Submitted by Bayer
Can you imagine spending eight hours a day navigating muddy paddy fields in hot and humid environments, carrying heavy solution in a backpack sprayer to protect one hectare of rice? This is the hard reality of the average rice farmer in Asia.
Asian rice farmers face the challenge of finding workers to do such cumbersome, but critical agricultural tasks that help prevent potentially dire consequences. In the short-term, fields left unprotected against diseases and insects run the risk of producing a lesser, lower quality yield. Long-term, the younger generation’s lack of interest in taking on this kind of manual work raises the average age of the modern farmer and threatens future succession.
Fortunately, modern technology offers the potential to alleviate some of the burdens of growing one of the world's staple crops. Bayer's future-facing mindset and commitment to open innovation have enabled drones to help drive a more productive and sustainable future for agriculture. This single innovation not only handles otherwise grueling crop protection tasks in the rice paddy, but it does so more accurately and consistently in a fraction of the time compared to manual labor.
So how do farmers use drones? Typically, one thinks of drones for their imaging capabilities. However, a battery-powered multi-rotor drone can feature an automatic filling tank designed to match exact field sizes and trace terrains through height sensors that maintain a constant distance above fields. These versatile drones can also fly and land autonomously as well as detect and avoid mid-flight obstacles.
Drone applications in agriculture are virtually endless. With more efficient crop protection comes the potential for more sustainable management of rice paddies and comparable fields. Drone application requires less water and reduces the overall volume of solution application compared with the “cover all” strategy of most human-led spraying. Replacing a diesel-powered sprayer with an electric battery-powered drone also conserves fuel.
Taking initial flight
There are many reasons why this technology is gaining traction on farms around the world. Beyond elevating yield potential, multi-rotor drones present a faster, safer application strategy compared to hand spraying. Autonomous loading and distribution capabilities limit human exposure to crop protection solutions, and targeted overhead flight prevents interference with growers or other crops in the field.
The main advantage of drone application, however, remains the ability to apply just the right amount of treatment in the locations where it’s needed. If suitably designed, adjuvants in crop protection products can ensure a targeted delivery of active ingredients at lower spray volumes and dramatically advance farmers’ rice management potential. Additionally, we have seen how the downdraught air stream of the rotors pushes the plant canopy open so that spray droplets can reach the base of the plant to provide more efficient and comprehensive protection.
Identifying new airspace
Drones are key for sustainability—and their potential is only growing. The successes of the initial drone usage in Chinese rice paddies are capturing the attention of other global farmers and creating new opportunities for Bayer to enable growers to use drones to enhance ag processes around the world. Follow-up pilots are underway in Japan, Korea and Latin America, with other potential applications in discussion.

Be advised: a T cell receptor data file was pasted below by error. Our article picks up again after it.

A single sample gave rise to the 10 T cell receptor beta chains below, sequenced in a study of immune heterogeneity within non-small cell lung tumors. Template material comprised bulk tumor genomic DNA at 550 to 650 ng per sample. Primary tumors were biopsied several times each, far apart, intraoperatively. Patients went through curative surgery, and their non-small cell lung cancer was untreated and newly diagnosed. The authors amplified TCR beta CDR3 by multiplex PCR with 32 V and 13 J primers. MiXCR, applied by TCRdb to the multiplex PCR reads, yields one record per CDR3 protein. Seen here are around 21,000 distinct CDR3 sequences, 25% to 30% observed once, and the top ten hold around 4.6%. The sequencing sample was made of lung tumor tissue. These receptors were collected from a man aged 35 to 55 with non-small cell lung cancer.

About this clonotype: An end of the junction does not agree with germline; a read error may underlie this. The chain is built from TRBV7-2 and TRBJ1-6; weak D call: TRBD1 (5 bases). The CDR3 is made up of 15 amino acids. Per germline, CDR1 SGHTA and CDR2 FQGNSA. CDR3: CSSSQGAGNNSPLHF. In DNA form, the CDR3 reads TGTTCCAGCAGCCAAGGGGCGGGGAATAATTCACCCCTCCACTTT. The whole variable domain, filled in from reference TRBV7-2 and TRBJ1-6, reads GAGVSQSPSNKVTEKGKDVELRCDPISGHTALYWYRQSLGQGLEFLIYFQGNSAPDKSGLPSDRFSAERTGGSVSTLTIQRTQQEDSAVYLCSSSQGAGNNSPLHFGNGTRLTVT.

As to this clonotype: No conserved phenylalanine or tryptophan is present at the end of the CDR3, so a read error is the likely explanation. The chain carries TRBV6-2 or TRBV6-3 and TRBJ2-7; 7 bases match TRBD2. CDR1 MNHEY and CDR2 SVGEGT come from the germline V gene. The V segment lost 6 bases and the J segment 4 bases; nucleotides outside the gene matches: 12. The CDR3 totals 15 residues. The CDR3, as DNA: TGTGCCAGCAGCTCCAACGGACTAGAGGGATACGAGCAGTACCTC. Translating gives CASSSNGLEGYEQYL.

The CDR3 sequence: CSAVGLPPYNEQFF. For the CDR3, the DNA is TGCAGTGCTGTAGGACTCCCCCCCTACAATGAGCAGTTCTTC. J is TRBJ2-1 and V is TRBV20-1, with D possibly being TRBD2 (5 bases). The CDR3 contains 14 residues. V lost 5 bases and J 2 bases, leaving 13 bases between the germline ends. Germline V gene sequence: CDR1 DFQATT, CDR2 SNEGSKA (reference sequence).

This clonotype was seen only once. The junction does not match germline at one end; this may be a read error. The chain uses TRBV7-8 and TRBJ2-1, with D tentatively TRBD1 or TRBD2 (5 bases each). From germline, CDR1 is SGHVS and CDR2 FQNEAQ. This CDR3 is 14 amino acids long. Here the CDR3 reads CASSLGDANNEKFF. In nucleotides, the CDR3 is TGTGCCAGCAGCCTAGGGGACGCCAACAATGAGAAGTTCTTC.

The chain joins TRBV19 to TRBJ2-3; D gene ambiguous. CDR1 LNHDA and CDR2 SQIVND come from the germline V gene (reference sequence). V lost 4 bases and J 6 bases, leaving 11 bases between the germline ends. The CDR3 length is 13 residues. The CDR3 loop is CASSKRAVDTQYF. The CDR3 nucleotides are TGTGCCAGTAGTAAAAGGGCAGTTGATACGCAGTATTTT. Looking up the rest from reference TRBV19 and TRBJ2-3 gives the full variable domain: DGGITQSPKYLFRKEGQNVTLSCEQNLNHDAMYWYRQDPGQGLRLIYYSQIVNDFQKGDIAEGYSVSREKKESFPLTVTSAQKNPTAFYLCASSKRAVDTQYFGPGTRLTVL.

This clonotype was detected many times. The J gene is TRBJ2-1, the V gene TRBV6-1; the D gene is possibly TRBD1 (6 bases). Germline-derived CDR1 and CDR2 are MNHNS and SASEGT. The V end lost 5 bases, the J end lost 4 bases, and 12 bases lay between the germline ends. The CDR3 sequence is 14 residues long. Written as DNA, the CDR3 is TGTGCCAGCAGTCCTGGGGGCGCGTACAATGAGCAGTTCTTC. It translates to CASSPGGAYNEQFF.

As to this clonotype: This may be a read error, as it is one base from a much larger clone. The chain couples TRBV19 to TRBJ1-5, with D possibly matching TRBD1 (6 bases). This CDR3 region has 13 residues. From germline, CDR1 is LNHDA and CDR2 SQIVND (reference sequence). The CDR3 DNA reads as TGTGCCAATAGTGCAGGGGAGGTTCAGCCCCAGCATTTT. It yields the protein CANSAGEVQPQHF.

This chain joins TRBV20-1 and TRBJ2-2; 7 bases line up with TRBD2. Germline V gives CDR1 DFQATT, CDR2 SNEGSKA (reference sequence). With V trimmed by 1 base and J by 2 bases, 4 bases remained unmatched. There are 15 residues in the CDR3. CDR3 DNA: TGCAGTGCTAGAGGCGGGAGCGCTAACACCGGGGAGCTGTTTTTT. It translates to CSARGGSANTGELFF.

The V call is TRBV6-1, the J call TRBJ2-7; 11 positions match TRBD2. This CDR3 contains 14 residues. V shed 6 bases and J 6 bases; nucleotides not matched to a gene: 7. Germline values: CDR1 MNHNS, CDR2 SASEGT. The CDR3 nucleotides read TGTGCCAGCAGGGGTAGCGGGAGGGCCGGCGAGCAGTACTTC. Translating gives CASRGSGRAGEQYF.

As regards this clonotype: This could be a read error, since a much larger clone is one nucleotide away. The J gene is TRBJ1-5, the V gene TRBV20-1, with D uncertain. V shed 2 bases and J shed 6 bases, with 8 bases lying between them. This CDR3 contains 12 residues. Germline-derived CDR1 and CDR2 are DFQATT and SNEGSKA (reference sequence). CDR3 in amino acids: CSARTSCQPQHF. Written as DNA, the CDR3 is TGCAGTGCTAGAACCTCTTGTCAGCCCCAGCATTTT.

In late 2020, Bayer additionally took a major step to introduce this pioneering drone technology to farmers throughout the U.S. by forming a strategic partnership with Rantizo – a software and applications developer whose platform integrates with drones to identify crop protection issues and deliver precise in-field crop input applications.
As more growers understand and become comfortable using this technology, drone farming has the potential to accomplish even more. Based on the initial achievements in rice fields, Bayer is beginning to collaborate with growers to explore drones’ capabilities to aid in corn, sugar cane, wheat, vegetable, banana, grape and citrus harvests.
Shaping the future of farming
Industry innovators are increasingly seeing the new business opportunity in how farmers can use drones to work more sustainably. We are delighted to see how drone technology is inspiring younger generations to pursue careers in agriculture—a key development in reversing the trend of an aging farmer population. Bayer is fully committing to continually advancing this technology to help shape the future of farming in ways that benefit growers, consumers and our planet.
Bayer: Science For A Better Life
Bayer is a global enterprise with core competencies in the Life Science fields of health care and agriculture. Its products and services are designed to benefit people and improve their quality of life. At the same time, the Group aims to create value through innovation, growth and high earning power. Bayer is committed to the principles of sustainable development and to its social and ethical responsibilities as a corporate citizen. In fiscal 2015, the Group employed around 117,000 people and had sales of EUR 46.3 billion. Capital expenditures amounted to EUR 2.6 billion, R&D expenses to EUR 4.3billion. These figures include those for the high-tech polymers business, which was floated on the stock market as an independent company named Covestro on October 6, 2015. For more information, go to www.bayer.com.
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